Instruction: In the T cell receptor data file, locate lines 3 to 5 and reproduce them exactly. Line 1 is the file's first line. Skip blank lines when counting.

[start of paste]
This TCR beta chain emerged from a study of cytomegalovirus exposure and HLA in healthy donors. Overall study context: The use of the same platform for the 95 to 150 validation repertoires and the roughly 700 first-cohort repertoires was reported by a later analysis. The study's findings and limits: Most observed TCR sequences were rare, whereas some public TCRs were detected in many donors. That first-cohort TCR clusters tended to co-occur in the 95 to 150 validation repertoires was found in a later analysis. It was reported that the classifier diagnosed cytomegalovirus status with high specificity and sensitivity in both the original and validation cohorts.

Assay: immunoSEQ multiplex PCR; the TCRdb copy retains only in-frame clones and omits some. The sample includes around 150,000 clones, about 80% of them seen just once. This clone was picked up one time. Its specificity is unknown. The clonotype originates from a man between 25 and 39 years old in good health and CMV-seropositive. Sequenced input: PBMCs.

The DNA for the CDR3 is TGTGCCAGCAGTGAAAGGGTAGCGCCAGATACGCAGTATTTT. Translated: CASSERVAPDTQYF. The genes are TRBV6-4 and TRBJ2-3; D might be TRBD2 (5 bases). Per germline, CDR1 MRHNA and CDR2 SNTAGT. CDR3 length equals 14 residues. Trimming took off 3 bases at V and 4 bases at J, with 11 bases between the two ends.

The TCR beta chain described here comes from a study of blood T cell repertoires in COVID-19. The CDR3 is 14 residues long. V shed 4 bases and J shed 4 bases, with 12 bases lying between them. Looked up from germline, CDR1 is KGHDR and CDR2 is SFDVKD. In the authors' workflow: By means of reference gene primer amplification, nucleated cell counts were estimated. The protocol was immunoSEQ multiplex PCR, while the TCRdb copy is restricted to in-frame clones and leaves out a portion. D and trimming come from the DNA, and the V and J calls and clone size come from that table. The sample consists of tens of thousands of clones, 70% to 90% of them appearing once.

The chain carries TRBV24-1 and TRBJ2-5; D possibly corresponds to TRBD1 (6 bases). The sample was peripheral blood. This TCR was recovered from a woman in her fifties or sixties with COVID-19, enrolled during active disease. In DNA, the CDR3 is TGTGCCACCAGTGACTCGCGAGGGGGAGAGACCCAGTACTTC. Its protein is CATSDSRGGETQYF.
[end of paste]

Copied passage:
The DNA for the CDR3 is TGTGCCAGCAGTGAAAGGGTAGCGCCAGATACGCAGTATTTT. Translated: CASSERVAPDTQYF. The genes are TRBV6-4 and TRBJ2-3; D might be TRBD2 (5 bases). Per germline, CDR1 MRHNA and CDR2 SNTAGT. CDR3 length equals 14 residues. Trimming took off 3 bases at V and 4 bases at J, with 11 bases between the two ends.

The TCR beta chain described here comes from a study of blood T cell repertoires in COVID-19. The CDR3 is 14 residues long. V shed 4 bases and J shed 4 bases, with 12 bases lying between them. Looked up from germline, CDR1 is KGHDR and CDR2 is SFDVKD. In the authors' workflow: By means of reference gene primer amplification, nucleated cell counts were estimated. The protocol was immunoSEQ multiplex PCR, while the TCRdb copy is restricted to in-frame clones and leaves out a portion. D and trimming come from the DNA, and the V and J calls and clone size come from that table. The sample consists of tens of thousands of clones, 70% to 90% of them appearing once.

The chain carries TRBV24-1 and TRBJ2-5; D possibly corresponds to TRBD1 (6 bases). The sample was peripheral blood. This TCR was recovered from a woman in her fifties or sixties with COVID-19, enrolled during active disease. In DNA, the CDR3 is TGTGCCACCAGTGACTCGCGAGGGGGAGAGACCCAGTACTTC. Its protein is CATSDSRGGETQYF.